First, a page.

In 2012, Boström and colleagues discovered that in muscle, exercise increases the expression of FNDC5 (Fibronectin type III domain-containing protein 5), a membrane protein encoded by the FNDC5 gene. The FNDC5 protein is cleaved and secreted as a new hormone called irisin12, suggesting that some of beneficial effects of exercise could be mediated by this hormone. Irisin induces the browning of white adipose tissue (WAT), thereby increasing thermogenesis and possibly improving glucose homeostasis12,13,14. There have been many studies attempting to correlate plasma irisin levels with metabolic disorders such as obesity, diabetes, non-alcoholic fatty liver disease (NAFLD) and polycystic ovary syndrome (PCOS) (both associated with metabolic syndrome), however, the results were not consistent among the various studies (reviewed by15). Recently, it has been reported that irisin is also produced by adipocytes14,16 and that it is present in human cerebrospinal fluid (CSF), although its role in the brain is largely unknown. FNDC5 inhibition reduces neurogenesis17, while its overexpression stimulates neural differentiation18, and pharmacological doses of irisin increase the proliferation of mouse hippocampal neuronal cells19 similar to the effects of endurance exercise, a process associated with the increased expression of brain derived neurotrophic factor (BDNF)20. In the hypothalamus, irisin appears colocalized with neuropeptide Y (NPY) in the neuronal cells of the paraventricular nucleus21. These findings support the idea that irisin has both peripheral and central functions. Despite the promising results, many aspects of the regulation, secretion and physiological aspects of irisin remain unknown. Some previous studies even questioned the existence of irisin22, although that point was clarified recently by Jedrychowski and coworkers23 who showed that human irisin exists, circulates, and is regulated by exercise.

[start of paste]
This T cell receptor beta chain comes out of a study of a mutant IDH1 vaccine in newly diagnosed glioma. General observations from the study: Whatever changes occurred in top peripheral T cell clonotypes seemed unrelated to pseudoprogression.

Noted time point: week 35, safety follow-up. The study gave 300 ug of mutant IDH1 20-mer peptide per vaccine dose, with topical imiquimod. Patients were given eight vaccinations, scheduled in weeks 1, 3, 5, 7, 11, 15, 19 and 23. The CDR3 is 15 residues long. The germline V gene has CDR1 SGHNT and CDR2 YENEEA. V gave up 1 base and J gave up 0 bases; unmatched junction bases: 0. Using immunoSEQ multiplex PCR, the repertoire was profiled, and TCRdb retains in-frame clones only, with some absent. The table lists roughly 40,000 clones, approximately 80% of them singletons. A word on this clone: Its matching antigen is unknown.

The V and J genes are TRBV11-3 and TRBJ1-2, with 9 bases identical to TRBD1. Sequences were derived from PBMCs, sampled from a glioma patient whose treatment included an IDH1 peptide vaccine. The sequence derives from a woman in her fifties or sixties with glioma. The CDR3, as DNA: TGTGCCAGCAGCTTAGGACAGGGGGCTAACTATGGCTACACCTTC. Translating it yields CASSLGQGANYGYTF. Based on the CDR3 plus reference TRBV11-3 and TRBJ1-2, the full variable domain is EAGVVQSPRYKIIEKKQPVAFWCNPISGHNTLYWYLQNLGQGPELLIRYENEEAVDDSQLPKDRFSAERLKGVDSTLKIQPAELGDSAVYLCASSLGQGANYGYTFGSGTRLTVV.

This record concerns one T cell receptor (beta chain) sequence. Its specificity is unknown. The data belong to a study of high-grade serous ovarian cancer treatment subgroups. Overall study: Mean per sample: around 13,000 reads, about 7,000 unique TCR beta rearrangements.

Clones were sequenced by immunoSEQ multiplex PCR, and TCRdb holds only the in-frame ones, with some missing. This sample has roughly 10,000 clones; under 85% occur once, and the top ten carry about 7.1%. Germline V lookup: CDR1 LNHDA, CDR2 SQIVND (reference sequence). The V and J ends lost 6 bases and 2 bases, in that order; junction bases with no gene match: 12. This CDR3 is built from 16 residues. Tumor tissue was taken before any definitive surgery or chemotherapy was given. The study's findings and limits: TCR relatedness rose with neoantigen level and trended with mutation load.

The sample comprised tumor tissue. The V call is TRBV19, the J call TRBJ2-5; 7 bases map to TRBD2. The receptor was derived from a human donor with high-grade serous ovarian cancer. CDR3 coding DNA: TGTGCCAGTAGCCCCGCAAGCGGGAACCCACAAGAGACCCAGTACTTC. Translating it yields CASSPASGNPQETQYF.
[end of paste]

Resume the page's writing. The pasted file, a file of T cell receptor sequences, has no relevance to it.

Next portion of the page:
The main aim of this study was to test the hypothesis that metabolic status regulates both central and peripheral FNDC5 mRNA expression levels and irisin synthesis and secretion. Most of the published works studied the effects of irisin on browning in subcutaneous adipose tissue, but few did so on other fatty deposits16. To elucidate the relationship between serum irisin and FNDC5 mRNA expression levels, we evaluated FNDC5 mRNA expression levels in the hypothalamus, gastrocnemius muscle, brown adipose tissue and visceral (abdominal), epididymal and subcutaneous adipose tissue. We used different models of altered metabolism: rats reared with a high-fat diet (HFD) or caloric restriction (CR) for three months, fasting, and treatments with leptin, insulin, metformin, alloxan and alloxan plus insulin.

Materials and Methods

Animals

All experiments and animal protocols involved in this study were reviewed and approved by the Ethics Committees of the University of A Coruña and CHUAC, in accordance with EU Normative for the use of experimental animals. Wistar rats of different ages used in this study were housed in a temperature controlled room with a 12 h light, 12 h dark cycle (lights from 08:00 to 20:00 h). To study the expression of profile of FNDC5 mRNAs we used females to obtain ovaries and placenta samples in the remaining experiments we used males. All rats were provided with ad libitum access to water.

Body composition and tissue dissection